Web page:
A Great Writer Speaks – Fiction

“Writers write,” Herman Reisz informed the students, “in order to become a better writer, a writer must write—every day.” Reisz was one of America’s most renowned authors; his novel, No More Light for Scott, published in 1992, was an instant classic and read by every undergraduate studying English. Noted critics like Thomas Stulls praised the writer: “Reisz is perhaps the most significant writer of the last few decades. Not only do his words bludgeon the reader with their profundity, they are also of great import. Reisz is a tremendous literary gift; the same cannot be said of many.” Herman Reisz also lectured frequently at all the top state and private universities where he bequeathed young wannabees his ultimate wisdom.

“Writers MUST live life. Observe people. And, of course, write from the thumping in your chest.” As Reisz was proffering his knowledge he scanned the numerous faces, hungry and hoping to absorb some form of greatness from an aging man with spectacles. He knew that most of them were talentless. Most, he figured, probably wouldn’t be able to construct a memorable line or image, at least, not on purpose. And even the ones with talent, he knew, would most likely be swept-up by the trap that is academia. He was thinking all of this as he was lecturing. He was able to do the two things at once for he had given the same advice, in the same way, over and over. He likened it to the involuntary ease of blinking or eating with your mouth closed. Reisz didn’t hate what he had become—it was reality.

“The best writers bare their skin,” he heard himself say. Now he was watching one of the girls in the third row: Long, brown hair, head rested in her hands, green eyes gazing at him. “…they open themselves up. They have to. That is the obligation of those who wield the pen…” Reisz started wondering about how much that girl’s parents must of forked-over so she can have middling discussions about Blake or David Foster Wallace. And all to what end? So that hack writers can get paid to lecture for only the very few bother to even purchase their buy their pulp? We may never know…

“In addition to being ever-present with reality, the best writers also offer messages of grave significance…” Reisz didn’t know what that meant, and was certain that no one else did either, but they were lapping it up, he could tell. Maybe that girl really is interested in literature and advancing the art-form, he wondered. Perhaps, she is less interested in fame or becoming a “name writer,” like Toni Morrison, Dave Eggers, or Herman Reisz. But so what of it? Most people will most likely never read her work, either because there are too many other writers flooding the market, or because most readers don’t care about originality, but would much rather read something that agrees with their views or utter schlock.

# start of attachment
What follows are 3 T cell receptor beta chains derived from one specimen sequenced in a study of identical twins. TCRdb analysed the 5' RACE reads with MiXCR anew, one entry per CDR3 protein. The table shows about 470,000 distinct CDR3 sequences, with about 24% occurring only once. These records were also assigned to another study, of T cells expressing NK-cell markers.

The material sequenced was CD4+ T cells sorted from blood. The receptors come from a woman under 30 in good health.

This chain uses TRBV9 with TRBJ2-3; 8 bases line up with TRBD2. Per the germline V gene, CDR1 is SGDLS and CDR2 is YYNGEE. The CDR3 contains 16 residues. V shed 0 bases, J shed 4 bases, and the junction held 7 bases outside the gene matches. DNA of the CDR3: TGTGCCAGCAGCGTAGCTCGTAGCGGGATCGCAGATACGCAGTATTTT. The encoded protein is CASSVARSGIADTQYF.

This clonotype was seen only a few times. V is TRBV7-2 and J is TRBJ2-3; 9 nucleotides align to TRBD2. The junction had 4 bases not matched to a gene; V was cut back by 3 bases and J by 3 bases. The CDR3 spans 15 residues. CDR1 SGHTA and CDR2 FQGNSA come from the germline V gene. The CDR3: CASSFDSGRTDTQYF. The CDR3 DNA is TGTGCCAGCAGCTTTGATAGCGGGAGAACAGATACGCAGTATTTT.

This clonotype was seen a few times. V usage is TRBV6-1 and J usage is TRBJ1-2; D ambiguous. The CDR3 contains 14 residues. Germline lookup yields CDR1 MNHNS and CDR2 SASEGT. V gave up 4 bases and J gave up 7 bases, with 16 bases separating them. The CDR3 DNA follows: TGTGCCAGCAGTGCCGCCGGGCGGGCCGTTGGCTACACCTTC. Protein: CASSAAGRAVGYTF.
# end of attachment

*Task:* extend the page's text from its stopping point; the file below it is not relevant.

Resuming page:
This was when Reisz stepped away from the lectern and turned to the whiteboard. He picked-up one of the pens and scribbled something big enough so that everyone can see (and he underlined it, twice): It was the answer to everything, so if anyone couldn’t see (or read,) Reisz read aloud, “Cut the crap!” He ended every lecture the same way, and knew it was all nonsense. He also knew that, years from now, the books that he published that were so highly-regarded would never be read again for he knew that he wasn’t a very good writer. He had no talent, but he never did feel an ounce of guilt for pushing mediocrity. Reisz coasted through life, writing a few more nondescript books, eventually retiring somewhere within the mountains, waiting for his pleasant life to take its leave.

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7 thoughts on “A Great Writer Speaks – Fiction

  1. “Herman Reisz also lectured frequently at all the top state and private universities where he bequeathed young wannabees his ultimate wisdom.”

    Interesting character. It seems he’s aware of his own facade, but comfortable being a genuine fake. How would it feel to be him, I wonder?

    • I think I should have dove more into his psychology. I was inspired by a lot of the hack writers who dole out the same, generic writing advice over and over; surely they most know that they are hacks, but yet continue doing what they are doing because they get praise and get paid as well. Personally, I wouldn’t be able to live with myself, Herman Reisz however…

      • I don’t know what a hack writer is, personally. I could tell you what a hack pathologist’s work looks like, though. And I’ve always wondered how some of them can bang out rapid half-hearted diagnoses with no conscience. I figure writers deserve to get paid whether I appreciate their work or not. They should be paid well because they’re doing some of the most important work in the world, shaping human culture and values. It’s a high calling.

      • I’m not against writers getting paid, but rather frauds peddling the same cliche advice as if it were gospel. If a hack writer is able to get millions on his terrible book then good for him.

      • Oh, I see what you’re saying. Yeah. I guess I just don’t feel qualified to identify hack writers. For all I know, I’m a hack. In fact, I sometimes jokingly refer to myself as an “infallible hack” since I have a lot of opinions, but no publications.

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